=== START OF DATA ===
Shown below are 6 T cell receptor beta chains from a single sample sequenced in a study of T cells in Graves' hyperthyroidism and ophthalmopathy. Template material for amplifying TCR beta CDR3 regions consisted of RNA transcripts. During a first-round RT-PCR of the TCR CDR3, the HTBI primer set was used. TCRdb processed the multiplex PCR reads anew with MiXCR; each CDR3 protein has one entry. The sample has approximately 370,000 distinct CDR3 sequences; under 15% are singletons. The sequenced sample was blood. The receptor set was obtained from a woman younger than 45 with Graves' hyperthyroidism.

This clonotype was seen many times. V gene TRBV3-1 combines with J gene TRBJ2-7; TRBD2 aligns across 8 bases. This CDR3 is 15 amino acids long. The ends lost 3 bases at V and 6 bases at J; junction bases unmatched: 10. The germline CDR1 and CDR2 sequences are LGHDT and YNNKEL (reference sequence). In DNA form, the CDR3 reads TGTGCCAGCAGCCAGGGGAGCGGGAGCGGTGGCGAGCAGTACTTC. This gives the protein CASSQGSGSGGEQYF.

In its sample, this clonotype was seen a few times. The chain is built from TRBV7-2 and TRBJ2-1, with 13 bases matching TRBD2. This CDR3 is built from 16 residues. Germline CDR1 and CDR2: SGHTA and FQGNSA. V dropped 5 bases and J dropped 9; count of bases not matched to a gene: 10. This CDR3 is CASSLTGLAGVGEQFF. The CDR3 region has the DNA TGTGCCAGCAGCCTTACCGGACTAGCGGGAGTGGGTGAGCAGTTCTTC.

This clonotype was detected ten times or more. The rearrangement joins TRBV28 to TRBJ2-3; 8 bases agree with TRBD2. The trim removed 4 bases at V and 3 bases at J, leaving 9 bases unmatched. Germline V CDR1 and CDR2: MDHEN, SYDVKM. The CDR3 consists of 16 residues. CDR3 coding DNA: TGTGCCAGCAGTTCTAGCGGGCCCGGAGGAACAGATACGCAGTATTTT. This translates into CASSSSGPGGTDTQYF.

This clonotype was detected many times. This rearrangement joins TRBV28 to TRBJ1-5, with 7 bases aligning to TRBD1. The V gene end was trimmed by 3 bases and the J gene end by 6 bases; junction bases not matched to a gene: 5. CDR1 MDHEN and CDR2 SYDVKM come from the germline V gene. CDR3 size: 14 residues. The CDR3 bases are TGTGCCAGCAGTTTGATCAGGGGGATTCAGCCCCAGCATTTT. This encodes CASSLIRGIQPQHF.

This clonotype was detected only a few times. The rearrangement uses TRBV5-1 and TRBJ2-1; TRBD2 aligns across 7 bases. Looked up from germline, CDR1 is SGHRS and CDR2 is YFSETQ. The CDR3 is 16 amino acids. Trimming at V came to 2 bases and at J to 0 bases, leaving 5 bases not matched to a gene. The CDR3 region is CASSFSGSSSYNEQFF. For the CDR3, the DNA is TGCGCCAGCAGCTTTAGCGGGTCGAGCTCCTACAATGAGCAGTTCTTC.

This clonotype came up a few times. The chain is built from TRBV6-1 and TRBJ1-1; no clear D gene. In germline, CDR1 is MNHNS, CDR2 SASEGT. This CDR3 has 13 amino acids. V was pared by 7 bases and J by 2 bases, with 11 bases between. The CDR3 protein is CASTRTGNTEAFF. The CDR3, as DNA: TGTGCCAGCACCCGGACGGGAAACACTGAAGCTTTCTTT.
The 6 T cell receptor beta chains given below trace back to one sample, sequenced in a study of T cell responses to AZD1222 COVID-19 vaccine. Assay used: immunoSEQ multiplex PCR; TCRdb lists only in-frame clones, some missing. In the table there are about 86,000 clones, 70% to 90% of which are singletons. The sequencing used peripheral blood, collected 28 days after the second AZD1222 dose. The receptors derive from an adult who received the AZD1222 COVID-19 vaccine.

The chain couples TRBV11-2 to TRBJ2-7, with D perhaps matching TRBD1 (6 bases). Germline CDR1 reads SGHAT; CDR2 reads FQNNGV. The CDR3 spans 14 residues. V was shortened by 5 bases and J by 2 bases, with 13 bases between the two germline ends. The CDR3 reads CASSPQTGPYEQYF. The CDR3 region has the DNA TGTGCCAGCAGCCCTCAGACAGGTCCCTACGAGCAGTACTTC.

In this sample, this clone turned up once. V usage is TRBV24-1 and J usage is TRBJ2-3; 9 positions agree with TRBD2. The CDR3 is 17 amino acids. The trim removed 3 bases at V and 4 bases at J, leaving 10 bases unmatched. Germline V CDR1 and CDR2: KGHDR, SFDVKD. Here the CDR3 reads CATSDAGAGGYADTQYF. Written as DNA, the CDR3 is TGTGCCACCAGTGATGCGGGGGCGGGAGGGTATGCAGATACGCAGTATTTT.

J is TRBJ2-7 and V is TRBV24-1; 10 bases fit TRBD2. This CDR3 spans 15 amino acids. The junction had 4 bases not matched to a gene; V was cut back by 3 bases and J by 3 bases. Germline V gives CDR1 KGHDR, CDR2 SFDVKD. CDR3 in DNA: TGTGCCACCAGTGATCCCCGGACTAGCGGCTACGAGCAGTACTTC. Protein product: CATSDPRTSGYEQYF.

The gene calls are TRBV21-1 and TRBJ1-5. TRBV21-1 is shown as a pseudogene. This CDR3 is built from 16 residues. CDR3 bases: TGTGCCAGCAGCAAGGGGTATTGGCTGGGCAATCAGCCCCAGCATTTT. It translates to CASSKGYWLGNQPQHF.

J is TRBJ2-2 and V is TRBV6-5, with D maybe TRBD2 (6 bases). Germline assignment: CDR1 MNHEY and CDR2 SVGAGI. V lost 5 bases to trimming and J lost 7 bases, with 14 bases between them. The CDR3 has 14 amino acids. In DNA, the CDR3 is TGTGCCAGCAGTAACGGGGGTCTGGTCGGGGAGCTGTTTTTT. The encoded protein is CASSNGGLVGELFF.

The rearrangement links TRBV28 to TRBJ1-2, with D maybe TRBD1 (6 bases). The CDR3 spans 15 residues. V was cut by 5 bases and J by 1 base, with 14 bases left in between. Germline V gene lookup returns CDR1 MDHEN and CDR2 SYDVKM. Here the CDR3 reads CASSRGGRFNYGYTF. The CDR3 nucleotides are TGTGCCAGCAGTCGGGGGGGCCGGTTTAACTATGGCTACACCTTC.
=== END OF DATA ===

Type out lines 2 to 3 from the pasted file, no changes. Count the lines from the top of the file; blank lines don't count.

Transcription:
This clonotype was seen many times. V gene TRBV3-1 combines with J gene TRBJ2-7; TRBD2 aligns across 8 bases. This CDR3 is 15 amino acids long. The ends lost 3 bases at V and 6 bases at J; junction bases unmatched: 10. The germline CDR1 and CDR2 sequences are LGHDT and YNNKEL (reference sequence). In DNA form, the CDR3 reads TGTGCCAGCAGCCAGGGGAGCGGGAGCGGTGGCGAGCAGTACTTC. This gives the protein CASSQGSGSGGEQYF.

In its sample, this clonotype was seen a few times. The chain is built from TRBV7-2 and TRBJ2-1, with 13 bases matching TRBD2. This CDR3 is built from 16 residues. Germline CDR1 and CDR2: SGHTA and FQGNSA. V dropped 5 bases and J dropped 9; count of bases not matched to a gene: 10. This CDR3 is CASSLTGLAGVGEQFF. The CDR3 region has the DNA TGTGCCAGCAGCCTTACCGGACTAGCGGGAGTGGGTGAGCAGTTCTTC.